As per below, L'Oreal no longer test their finished products on animals, and stopped doing so before the practice was definitively outlawed. However, there's nothing below about the current practice of testing ingredients on animals, which as per this statement provided to OxfordJasmine, still goes on as far as we are aware. What is emphasised is that L'Oreal are working hard to research alternatives. This is good news, as it means they're going to be well prepared for the absolute ban on testing cosmetic ingredients on animals, when it comes into force in 2013.
Good for their business, and good for the consumer as it means that hopefully there will be less reason for governments to contest the enforcement of the 2013 deadline.
All I can say is - good, but hurry it up! :)
L’Oréal voluntarily stopped using animal testing for the evaluation of its entire range of finished cosmetic products in 1989. It was possible to do this due to the considerable time and effort we have invested for over two decades, including developments of databases on ingredient toxicity profiles and the results of a large-scale programme carried out over several years to develop appropriate in vitro methods such as Episkin. Moreover, we have also co-operated with our competitors in this common objective.
We are totally committed to a future without tests on animals. We comply with all EU and national laws in ensuring the absolute safety of our products. These are positions we share with The Body Shop whose policy of not using any ingredients that have been tested or retested on animals for cosmetics purposes since the end of 1990 remains unchanged.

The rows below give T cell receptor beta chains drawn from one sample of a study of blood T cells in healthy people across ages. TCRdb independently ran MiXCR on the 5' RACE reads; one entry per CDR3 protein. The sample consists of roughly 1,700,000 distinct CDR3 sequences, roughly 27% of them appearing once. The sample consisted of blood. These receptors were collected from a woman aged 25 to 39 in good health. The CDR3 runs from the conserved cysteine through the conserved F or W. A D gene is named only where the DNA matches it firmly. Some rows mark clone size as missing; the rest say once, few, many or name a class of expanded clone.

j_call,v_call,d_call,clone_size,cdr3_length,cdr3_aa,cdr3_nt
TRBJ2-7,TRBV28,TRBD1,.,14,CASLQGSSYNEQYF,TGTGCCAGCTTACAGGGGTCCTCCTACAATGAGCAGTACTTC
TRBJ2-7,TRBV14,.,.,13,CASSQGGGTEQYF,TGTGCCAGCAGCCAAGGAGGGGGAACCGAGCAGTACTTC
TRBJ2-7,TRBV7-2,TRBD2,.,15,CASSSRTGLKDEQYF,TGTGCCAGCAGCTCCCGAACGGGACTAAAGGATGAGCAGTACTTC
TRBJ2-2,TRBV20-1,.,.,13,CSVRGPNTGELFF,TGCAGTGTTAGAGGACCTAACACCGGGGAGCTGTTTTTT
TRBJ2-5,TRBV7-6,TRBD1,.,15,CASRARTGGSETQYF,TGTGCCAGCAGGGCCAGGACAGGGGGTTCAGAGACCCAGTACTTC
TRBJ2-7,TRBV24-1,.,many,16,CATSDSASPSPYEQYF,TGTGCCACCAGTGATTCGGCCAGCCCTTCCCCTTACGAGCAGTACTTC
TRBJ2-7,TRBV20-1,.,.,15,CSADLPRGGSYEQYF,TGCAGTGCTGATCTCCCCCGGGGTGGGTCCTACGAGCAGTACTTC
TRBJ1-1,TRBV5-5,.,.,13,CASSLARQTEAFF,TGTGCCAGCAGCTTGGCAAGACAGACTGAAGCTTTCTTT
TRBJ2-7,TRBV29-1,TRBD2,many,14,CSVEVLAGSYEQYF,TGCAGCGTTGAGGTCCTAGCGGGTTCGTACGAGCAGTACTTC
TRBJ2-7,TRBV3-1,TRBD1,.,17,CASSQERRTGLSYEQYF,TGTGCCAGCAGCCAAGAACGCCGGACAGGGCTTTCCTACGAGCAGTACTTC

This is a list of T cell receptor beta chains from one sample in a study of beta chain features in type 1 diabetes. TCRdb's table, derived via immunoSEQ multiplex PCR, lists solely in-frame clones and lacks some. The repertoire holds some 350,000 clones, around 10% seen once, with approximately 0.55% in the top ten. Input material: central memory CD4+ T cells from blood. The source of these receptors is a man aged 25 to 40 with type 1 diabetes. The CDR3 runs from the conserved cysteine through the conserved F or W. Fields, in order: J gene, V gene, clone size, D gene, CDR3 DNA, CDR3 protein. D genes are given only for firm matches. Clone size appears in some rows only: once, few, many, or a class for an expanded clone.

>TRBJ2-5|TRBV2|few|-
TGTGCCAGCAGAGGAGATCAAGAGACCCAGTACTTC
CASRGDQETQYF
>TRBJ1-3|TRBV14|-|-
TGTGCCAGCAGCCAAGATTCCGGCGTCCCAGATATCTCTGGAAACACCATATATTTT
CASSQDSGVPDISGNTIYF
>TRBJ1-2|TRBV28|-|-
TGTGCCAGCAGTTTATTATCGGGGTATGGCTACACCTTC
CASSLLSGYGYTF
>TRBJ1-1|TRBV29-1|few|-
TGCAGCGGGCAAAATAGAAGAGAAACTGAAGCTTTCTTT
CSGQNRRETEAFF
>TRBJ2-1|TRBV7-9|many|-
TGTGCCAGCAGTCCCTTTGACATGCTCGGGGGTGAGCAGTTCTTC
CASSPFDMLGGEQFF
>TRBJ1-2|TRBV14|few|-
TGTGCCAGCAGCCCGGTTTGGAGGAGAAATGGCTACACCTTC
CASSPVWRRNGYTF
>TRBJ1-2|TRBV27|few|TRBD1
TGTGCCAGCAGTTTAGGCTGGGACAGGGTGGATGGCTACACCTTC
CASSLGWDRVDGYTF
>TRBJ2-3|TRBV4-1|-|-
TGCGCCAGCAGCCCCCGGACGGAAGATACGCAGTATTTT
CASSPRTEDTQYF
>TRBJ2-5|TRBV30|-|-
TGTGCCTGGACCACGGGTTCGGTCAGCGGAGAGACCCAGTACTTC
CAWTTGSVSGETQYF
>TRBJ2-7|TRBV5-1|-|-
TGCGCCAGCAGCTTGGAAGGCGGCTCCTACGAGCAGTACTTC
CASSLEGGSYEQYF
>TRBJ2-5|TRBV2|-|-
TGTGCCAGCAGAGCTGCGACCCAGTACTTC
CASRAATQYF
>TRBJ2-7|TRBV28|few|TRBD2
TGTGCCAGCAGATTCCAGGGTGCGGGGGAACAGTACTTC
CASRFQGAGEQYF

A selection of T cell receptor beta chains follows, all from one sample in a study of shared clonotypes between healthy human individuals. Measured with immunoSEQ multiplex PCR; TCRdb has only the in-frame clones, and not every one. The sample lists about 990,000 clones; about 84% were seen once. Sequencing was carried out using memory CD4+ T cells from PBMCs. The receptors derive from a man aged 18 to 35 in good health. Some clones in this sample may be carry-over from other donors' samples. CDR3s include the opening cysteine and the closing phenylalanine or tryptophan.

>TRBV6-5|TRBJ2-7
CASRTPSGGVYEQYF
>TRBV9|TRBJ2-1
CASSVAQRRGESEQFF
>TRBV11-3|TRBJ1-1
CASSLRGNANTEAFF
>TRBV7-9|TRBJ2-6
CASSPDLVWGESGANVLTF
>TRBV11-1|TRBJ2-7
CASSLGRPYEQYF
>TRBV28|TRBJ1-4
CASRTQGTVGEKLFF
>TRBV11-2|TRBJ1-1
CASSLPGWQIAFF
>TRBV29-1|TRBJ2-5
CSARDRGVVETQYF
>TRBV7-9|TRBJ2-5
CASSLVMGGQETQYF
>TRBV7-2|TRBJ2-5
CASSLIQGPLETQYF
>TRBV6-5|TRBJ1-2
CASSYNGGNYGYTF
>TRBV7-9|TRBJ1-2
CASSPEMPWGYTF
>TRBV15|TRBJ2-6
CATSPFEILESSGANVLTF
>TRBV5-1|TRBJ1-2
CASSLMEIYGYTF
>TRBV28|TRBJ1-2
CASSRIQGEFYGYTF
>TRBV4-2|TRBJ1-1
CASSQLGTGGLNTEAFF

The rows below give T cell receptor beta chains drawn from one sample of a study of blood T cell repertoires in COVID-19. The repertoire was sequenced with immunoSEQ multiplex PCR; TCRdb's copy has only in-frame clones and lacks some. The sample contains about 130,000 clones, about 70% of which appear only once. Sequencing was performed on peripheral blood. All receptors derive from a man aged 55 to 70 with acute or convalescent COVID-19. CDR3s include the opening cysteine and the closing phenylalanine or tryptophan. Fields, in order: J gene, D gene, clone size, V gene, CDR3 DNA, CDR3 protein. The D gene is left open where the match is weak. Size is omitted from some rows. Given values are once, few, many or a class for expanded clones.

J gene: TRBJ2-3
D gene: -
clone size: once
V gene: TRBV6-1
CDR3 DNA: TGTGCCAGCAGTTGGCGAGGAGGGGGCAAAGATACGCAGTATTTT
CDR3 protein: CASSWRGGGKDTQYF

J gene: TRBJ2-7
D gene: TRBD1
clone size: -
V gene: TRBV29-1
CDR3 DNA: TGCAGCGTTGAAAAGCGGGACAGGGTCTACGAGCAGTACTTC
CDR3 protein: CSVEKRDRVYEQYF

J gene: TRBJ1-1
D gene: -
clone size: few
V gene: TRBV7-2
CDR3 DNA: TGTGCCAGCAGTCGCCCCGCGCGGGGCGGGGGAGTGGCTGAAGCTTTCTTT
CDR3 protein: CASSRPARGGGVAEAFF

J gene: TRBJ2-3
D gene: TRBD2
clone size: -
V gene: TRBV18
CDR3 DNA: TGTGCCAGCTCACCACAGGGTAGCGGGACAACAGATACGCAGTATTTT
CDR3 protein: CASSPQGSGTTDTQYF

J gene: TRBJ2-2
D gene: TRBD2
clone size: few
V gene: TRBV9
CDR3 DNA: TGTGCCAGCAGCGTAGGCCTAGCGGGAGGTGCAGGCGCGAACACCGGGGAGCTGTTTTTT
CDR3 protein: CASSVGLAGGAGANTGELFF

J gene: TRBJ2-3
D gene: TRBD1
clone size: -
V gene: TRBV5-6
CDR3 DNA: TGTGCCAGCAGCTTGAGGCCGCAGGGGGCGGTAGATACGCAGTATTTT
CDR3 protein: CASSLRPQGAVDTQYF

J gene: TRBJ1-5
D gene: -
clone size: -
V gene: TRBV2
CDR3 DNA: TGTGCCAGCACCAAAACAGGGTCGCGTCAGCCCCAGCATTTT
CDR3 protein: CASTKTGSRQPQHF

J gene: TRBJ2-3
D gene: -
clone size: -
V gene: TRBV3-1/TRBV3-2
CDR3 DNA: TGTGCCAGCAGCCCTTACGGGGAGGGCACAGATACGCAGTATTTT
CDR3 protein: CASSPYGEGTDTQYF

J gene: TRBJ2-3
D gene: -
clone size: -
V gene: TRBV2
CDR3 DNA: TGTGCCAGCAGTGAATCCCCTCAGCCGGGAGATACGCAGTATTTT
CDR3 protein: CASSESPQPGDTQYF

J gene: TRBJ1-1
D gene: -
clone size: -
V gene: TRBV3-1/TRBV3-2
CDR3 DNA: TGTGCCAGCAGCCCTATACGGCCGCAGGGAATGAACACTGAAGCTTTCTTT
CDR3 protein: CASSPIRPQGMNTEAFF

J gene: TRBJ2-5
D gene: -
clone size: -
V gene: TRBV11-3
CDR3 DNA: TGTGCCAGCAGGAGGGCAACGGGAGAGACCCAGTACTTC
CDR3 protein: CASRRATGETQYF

The industry and many opinion formers believe that this common objective of eradication of animal testing for safety purposes can only be totally achieved through research, development and validation of alternative methods and approaches. L’Oréal has invested more than any other company in this endeavour during the last 25 years. This is a fact that was recognised and endorsed by Anita Roddick, the founder of The Body Shop and campaigner against animal testing for cosmetics. Below is some more detailed information regarding this subject that you may find helpful.
Some of our achievements to date:
- in the early 1980s, L’Oréal developed Episkin - reconstructed human skin models complete with a barrier function. These have since been routinely used to obtain a better understanding of the biological mechanisms of skin and to evaluate the efficacy and tolerance of our products. Some of these models can be used to study skin pigmentation or its immune response;
- a specific protocol, using the company’s reconstructed epidermis model Episkin, has been validated by the European Centre for Validation of Alternative Methods (ECVAM) for the purposes of evaluating skin irritancy and corrosion. This method provides a full replacement for the corresponding animal test;
- our researchers have also developed the first epidermal model containing Langerhans cells which play a decisive role in the skin’s allergic response. Having been a pilot for a European Commission programme, similar models are currently being studied as alternative methods to skin allergy tests; and
- the acquisition by L’Oréal of the tissue engineering company, Skin Ethic, is further testimony to our continued commitment to the development of alternative methods to replace animal testing.
L’Oréal is an active member of the European Partnership for Alternative Approaches to animal testing (EPAA) led by the European Commission, and we are committed, in our field of expertise, to progressing and promoting this programme.
For your reference, please visit the website for Episkin - http://www.invitroskin.com/_